RTC misbehaving [Resolved]

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RTC misbehaving [Resolved]

Post by jaym » Sat Dec 17, 2016 11:55 pm

My C2 is running meveric's minimal Jessie64 OS, headless, and it includes HK's PCF8563 RTC Module, configured per the instructions here: http://odroid.com/dokuwiki/doku.php?id=en:pcf8563rtc

I am able to read, write, and sync the RTC reliably using the hwclock commands, but when I reboot the C2, the RTC always reports 00:00 1 Jan 1970 when /etc/rc.local starts up. (I have added a hwclock -r to the beginning of rc.local, just before the hwclock -s step). As a result, when the hwclock -s executes, the system time gets set to 00:00 1 Jan 1970, only reverting to the correct time once the ntp daemon gets around to a time check, usually a few minutes later.

I have confirmed that if I set the RTC to the proper time via hwclock -w, it does not lose this time if I unplug it from the C2, wait a while, and re-connect it. The battery is doing its job.

I have also confirmed that if I set the RTC to the current time, shut down the C2, and then remove the RTC, I can reconnect the RTC after the C2 has been rebooted, and the RTC will continue to show the current time.

However, if I connect the RTC and then boot the C2, the RTC gets reset to zero (ie, 00:00 1 Jan 1970) at some point during the boot process. How do I find what process is doing this? The RTC is useless if something resets it before rc.local can use it to set the system clock.

(I switched to Ubuntu MATE and repeated the testing, with the same result.)
Last edited by jaym on Sun Jan 29, 2017 11:43 pm, edited 1 time in total.

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Re: RTC misbehaving

Post by odroid » Sun Dec 18, 2016 11:27 am

You might need to disable the NTP service.
It probably resets the RTC if the NTP sync fails or too slow.
http://odroid.com/dokuwiki/doku.php?id= ... tp_service

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Re: RTC misbehaving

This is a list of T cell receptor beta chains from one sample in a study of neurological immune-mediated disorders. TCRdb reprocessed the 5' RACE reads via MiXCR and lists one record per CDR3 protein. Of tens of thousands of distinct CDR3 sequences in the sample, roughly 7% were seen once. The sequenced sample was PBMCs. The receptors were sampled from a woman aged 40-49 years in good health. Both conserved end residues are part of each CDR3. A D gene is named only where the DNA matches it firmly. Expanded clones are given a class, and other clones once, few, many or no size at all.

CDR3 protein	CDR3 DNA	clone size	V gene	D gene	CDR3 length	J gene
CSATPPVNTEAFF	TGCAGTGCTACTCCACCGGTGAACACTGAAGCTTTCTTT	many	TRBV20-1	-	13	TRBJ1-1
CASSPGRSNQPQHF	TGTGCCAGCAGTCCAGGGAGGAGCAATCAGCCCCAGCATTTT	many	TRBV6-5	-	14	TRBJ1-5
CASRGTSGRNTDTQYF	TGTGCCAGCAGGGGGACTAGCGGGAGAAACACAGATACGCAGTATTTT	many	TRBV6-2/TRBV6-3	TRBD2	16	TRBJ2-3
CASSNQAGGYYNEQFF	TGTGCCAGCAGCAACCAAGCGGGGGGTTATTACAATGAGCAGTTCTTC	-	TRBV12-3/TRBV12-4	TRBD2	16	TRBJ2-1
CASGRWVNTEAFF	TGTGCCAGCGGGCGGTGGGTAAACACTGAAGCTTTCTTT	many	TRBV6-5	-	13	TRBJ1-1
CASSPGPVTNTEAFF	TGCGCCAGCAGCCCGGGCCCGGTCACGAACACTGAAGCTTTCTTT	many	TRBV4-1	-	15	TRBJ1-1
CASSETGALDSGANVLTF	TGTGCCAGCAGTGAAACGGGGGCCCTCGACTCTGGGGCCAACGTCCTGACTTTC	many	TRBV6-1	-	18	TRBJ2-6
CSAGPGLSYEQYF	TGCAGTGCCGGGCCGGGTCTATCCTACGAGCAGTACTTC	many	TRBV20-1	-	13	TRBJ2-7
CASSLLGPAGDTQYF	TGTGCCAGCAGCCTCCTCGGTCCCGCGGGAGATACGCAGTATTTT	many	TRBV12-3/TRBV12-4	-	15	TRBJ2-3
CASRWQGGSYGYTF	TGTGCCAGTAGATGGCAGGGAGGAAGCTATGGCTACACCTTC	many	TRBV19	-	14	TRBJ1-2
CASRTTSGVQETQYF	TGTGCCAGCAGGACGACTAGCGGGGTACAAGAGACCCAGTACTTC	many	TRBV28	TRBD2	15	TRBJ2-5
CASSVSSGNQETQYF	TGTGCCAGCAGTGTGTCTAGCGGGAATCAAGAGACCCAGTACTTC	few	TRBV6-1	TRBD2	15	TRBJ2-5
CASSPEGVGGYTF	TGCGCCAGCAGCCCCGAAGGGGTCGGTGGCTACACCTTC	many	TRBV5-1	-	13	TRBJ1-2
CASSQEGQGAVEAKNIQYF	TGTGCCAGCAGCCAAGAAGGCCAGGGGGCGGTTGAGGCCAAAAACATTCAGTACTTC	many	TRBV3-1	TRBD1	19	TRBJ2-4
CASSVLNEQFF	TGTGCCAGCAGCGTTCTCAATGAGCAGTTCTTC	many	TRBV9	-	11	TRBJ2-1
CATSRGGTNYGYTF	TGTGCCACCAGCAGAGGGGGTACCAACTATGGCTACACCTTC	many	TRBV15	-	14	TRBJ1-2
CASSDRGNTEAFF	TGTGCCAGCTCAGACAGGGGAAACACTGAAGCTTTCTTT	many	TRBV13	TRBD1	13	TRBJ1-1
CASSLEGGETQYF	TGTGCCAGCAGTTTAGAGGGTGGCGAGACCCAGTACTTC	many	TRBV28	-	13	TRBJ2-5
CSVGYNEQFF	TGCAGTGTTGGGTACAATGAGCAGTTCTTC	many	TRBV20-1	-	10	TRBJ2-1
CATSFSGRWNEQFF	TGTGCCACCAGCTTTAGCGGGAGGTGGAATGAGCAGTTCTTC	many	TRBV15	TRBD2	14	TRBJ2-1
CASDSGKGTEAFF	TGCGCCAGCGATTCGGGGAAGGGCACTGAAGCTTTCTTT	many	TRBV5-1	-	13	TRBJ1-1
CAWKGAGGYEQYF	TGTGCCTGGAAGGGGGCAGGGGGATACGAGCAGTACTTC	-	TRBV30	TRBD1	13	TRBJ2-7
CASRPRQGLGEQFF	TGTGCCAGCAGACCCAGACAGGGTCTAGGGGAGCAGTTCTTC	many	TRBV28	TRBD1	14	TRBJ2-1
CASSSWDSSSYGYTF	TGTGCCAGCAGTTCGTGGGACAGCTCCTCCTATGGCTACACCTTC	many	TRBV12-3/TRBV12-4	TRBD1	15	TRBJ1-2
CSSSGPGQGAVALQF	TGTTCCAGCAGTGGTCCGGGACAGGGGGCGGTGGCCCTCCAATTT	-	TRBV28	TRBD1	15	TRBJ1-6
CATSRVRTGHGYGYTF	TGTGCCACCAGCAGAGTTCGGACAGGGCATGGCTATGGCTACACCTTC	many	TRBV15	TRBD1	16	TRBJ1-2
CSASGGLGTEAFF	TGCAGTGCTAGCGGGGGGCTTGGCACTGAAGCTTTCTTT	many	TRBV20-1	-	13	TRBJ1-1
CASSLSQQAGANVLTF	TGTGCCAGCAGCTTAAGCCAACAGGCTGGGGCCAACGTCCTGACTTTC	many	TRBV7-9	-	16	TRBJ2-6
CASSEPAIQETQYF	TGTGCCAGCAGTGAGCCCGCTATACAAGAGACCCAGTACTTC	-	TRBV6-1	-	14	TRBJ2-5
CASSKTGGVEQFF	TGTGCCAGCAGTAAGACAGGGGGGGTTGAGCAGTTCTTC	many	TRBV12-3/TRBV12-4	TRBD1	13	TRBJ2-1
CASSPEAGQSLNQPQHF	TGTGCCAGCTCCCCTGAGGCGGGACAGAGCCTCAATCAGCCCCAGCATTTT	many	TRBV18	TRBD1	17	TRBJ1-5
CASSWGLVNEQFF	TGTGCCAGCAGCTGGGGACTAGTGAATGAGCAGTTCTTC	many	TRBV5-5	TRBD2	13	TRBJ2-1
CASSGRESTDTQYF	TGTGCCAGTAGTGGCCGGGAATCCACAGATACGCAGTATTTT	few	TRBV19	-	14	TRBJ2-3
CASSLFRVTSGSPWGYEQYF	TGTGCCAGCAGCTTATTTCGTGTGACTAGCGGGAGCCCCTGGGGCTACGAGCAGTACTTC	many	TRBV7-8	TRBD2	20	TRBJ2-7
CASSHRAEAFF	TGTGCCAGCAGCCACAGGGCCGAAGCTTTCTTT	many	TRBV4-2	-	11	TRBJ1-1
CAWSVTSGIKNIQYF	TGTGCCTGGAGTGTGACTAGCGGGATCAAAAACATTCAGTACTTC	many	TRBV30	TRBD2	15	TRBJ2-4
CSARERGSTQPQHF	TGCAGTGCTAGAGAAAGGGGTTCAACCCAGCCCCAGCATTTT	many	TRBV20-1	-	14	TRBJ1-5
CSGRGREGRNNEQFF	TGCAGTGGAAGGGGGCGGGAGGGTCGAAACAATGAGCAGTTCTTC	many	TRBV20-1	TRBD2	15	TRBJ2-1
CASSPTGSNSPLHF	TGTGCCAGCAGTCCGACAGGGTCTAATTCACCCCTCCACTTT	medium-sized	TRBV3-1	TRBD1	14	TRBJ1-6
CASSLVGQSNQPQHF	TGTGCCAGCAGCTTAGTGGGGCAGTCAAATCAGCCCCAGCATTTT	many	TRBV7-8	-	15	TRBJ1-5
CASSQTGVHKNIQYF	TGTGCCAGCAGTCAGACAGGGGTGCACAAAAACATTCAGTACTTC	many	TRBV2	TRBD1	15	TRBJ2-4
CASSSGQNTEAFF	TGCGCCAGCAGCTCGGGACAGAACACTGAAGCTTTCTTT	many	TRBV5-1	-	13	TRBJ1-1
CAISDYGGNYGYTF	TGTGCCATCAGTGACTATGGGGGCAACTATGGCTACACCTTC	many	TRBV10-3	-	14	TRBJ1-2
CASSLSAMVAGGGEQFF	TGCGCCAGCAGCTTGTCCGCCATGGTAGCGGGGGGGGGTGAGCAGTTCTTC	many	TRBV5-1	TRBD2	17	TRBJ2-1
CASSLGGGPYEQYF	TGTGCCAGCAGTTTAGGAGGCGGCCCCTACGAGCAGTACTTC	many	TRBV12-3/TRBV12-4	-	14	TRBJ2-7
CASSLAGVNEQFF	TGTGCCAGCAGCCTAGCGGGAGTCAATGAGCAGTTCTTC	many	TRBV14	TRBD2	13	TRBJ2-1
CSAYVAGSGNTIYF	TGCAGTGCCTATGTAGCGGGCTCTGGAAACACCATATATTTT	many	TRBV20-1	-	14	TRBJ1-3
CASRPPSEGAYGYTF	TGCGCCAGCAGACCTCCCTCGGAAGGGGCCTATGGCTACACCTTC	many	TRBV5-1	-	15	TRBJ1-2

Post by jaym » Mon Dec 19, 2016 9:53 pm

Thanks for your reply. Yes, removing NTP stopped the RTC reset. Rather than just remove it, I installed chrony, an NTP alternative, and the installation process removes the NTP package. The RTC is no longer reset during boot, and hwclock -s (in /etc/rc.local) successfully syncs the system clock to the RTC about 22 seconds into the boot process. (Dec 31 19:00 is Jan 01 00:00 UTC translated to Eastern Standard Time in the US)

Code: Select all

Dec 31 19:00:22 localhost rc.local[335]: RTC = Mon 19 Dec 2016 06:54:24 AM EST  -0.987140 seconds
Dec 19 06:54:25 localhost systemd[1]: Time has been changed
Dec 19 06:54:25 localhost chronyd[356]: Forward time jump detected!
Dec 19 06:54:26 localhost rc.local[335]: SYS clock = Mon Dec 19 06:54:26 EST 2016
There are 1325 lines of "Dec 31" in the syslog before the time gets corrected via rc.local.

Is there a way to make the kernel sync with the RTC earlier in the boot process?

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Re: RTC misbehaving

Post by rooted » Tue Dec 20, 2016 2:17 am

If the RTC driver is built into the kernel (*) RTC works properly and sets the time early in the boot process, if built as a module (m) it gets loaded too late and doesn't always function properly.